I grew up in a family with an abundance of Christmas traditions, many from my incredible grandmother, my father’s mother, who, despite having twelve children never set a table without a fresh flower and who could make the simplest of meals into an occasion. Christmas was her favorite time of year, her home was swathed in garlands of green, ribbons and bells, with a giant Christmas tree and a festive bar, nestled into a dining room corner. Although just a few wooden shelves fronted with curved hardboard, once sprayed gold and adorned with pines and tiny lights, to a small child it was spectacular, it meant Christmas was near! On Christmas Day we enjoyed an enormous turkey with all the trimmings to much laughter and gaity! On December 26th, Boxing Day in England, the entire family would gather at my grandmother’s, children were dressed in their party best, party games organized and the highlight was the arrival of Father Christmas! Christmas was for sharing time with family and friends, it was about people, it was special……………

December was a month of baking and preparation, Christmas pudding and cake, mince pies,
English Christmas mince piessausage rolls, tiny chocolate truffles, sparkling glass jars full of pickles, onions, red cabbage and chutney, all to stock the Christmas pantry. ( I have linked to some of my favorite recipes from Delia Smith! My next post will have more details!) As I became older I realised that my mother had also been busy secretly shopping, hiding small packages away from tiny eyes so that we awoke on Christmas morning to fat bulging stockings at the ends of our beds and a tree downstairs laden with exciting packages!

In our home, just like my grandmother’s, decorating the house was carefully orchestrated. Our father would take us to gather bundles of holly, ivy and evergreens,
Christmas garland making supplies
all to be twisted and twined down the stairway with tiny lights threaded in between. Pictures were adorned and Christmas cards strung around the doors. The crowning glory being the tree itself, one that reached the ceiling, adorned with bauble and trinkets everyone telling a story, or so our father told us!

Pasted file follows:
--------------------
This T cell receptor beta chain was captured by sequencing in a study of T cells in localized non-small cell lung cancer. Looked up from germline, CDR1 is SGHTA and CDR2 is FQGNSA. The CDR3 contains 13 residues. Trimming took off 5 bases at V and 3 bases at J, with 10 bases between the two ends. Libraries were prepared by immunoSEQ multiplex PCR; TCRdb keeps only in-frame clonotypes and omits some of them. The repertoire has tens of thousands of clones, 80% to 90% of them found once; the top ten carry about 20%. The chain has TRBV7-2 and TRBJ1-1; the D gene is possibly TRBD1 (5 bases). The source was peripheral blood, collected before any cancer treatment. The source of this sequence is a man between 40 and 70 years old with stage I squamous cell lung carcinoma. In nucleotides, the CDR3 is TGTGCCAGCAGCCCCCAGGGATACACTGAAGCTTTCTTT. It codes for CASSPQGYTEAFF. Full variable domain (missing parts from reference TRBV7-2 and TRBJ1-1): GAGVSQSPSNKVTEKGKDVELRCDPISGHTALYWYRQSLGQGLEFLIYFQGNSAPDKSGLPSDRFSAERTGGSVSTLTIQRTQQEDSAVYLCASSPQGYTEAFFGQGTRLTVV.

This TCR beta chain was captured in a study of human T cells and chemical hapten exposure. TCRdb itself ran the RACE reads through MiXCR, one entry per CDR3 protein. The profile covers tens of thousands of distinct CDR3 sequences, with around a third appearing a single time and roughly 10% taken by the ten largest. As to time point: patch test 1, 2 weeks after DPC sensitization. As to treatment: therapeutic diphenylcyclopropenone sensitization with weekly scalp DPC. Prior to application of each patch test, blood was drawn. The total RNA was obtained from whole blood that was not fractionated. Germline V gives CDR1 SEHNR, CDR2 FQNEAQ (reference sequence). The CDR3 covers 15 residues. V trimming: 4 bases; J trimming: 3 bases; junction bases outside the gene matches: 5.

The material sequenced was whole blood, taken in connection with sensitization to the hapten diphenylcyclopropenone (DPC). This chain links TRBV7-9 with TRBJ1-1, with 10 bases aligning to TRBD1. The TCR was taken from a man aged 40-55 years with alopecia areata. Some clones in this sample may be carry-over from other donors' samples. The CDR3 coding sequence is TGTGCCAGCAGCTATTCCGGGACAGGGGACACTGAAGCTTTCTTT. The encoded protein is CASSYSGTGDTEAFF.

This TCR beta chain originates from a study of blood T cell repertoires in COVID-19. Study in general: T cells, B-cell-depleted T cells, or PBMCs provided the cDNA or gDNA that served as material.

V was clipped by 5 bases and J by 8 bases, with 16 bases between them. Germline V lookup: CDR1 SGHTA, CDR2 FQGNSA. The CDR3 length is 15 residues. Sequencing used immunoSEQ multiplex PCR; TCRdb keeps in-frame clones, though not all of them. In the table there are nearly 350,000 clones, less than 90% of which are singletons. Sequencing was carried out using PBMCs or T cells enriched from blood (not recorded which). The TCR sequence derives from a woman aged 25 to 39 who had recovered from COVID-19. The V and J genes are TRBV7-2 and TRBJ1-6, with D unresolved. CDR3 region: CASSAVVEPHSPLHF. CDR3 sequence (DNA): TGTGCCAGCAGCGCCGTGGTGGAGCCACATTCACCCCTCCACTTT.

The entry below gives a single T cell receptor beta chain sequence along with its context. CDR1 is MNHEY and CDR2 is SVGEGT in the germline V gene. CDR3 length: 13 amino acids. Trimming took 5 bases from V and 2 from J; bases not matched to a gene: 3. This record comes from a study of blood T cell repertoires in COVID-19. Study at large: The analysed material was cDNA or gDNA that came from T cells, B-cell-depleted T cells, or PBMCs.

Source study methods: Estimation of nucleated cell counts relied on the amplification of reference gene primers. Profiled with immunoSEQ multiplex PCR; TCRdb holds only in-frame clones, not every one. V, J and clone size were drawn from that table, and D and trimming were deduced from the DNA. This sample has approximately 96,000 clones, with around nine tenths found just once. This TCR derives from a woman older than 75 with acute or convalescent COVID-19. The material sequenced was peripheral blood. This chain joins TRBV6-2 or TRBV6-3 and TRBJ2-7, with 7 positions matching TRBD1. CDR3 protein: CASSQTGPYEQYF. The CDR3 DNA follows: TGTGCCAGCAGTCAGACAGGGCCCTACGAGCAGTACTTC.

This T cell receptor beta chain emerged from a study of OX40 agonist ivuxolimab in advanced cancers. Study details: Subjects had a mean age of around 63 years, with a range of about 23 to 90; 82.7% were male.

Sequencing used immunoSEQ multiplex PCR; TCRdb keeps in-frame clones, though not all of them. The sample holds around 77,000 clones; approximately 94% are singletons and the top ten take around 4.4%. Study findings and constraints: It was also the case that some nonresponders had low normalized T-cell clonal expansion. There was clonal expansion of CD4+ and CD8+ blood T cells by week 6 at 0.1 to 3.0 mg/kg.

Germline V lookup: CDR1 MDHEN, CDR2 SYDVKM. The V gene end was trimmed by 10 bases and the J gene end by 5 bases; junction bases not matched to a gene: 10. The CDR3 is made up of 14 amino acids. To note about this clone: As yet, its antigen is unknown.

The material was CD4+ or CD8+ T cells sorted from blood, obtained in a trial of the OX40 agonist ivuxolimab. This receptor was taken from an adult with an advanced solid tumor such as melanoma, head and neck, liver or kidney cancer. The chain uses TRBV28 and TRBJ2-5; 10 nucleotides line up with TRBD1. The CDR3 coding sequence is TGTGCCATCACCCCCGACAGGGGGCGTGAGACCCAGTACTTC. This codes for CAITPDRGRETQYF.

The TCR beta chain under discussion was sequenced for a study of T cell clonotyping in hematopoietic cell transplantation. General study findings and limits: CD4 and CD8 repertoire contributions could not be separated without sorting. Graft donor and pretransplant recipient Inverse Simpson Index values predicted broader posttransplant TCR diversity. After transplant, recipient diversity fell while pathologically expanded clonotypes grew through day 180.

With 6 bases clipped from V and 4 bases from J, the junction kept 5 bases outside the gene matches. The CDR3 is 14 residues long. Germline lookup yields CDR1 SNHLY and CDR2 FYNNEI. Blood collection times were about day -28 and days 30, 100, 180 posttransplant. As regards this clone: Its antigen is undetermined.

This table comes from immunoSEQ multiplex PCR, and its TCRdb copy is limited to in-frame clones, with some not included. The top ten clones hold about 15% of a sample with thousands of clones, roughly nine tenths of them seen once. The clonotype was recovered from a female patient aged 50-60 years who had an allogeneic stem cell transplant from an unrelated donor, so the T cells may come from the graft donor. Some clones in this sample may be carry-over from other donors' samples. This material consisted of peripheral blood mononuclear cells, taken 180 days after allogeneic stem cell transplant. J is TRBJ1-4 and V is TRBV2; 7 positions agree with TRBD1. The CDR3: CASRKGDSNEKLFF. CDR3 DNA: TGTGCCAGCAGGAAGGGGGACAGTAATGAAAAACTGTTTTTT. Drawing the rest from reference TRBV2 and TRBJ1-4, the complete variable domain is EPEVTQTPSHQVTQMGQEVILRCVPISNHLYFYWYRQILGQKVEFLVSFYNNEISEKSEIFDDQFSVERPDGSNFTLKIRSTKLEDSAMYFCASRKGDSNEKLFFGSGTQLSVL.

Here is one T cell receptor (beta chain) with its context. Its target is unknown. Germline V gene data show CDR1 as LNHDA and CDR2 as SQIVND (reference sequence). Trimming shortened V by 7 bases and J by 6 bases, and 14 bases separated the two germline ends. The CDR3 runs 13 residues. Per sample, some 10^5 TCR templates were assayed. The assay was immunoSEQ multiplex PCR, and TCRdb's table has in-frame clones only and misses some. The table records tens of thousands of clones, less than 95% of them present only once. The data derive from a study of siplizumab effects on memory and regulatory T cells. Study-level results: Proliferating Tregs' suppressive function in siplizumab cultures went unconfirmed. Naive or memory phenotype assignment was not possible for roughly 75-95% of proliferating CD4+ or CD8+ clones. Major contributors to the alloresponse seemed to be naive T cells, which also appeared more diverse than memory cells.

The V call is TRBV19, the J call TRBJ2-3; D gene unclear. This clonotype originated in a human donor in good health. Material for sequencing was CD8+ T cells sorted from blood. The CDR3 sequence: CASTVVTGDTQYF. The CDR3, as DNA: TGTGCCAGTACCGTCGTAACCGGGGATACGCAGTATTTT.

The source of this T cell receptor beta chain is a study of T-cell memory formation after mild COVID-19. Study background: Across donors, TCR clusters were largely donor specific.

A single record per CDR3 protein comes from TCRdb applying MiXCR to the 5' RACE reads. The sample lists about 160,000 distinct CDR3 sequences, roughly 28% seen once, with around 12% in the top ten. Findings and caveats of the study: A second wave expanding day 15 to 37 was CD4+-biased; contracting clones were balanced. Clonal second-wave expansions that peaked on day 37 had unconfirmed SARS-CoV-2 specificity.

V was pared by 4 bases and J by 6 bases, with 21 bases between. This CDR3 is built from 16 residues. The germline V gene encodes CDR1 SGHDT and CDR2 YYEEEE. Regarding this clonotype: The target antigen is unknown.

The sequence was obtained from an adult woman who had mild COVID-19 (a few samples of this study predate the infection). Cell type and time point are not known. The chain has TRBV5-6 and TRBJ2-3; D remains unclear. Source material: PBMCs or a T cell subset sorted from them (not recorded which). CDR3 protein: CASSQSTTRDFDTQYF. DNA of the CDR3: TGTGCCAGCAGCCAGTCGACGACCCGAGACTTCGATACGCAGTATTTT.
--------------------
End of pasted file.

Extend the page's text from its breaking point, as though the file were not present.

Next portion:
Christmas tree
My father would cause great excitement buying the “Christmas drink” as he called it. We were all caught up in the furor as he unloaded beers, wine and a variety of liquors, which he would carefully distribute into crystal decanters. He would then enlist our help to polish the silver and brass. Pride of place were his two Victorian paraffin lamps, which softly brightened the dining room and our Christmas table.
Christmas drinks
Buying the food was also an event, coming from the same small town, whenever possible, my parents ordered their turkey, pheasants and ham from my grandmother’s butcher.
Christmas turkey and pheasants
They made a day of collecting their bounty, which always included half a stilton cheese, tangerines, dates, a large bowl of nuts (to crack!) Christmas crackers,
English Christmas crackers
and a tin of Quality Street, (delicious English toffees and chocolates), wonderful treats we only had at Christmas!
English Quality Street
As the nights of Advent slipped by we were read Christmas stories and once attending school we enjoyed concerts, plays, parties and the making of rather dismal looking ‘decorations’ which our parents always welcomed with great ‘enthusiasm’!

I was very fortunate, my parents made Christmas a magical time preserving their family’s traditions as we have tried to do for our children, what traditions does your family keep at Christmas?!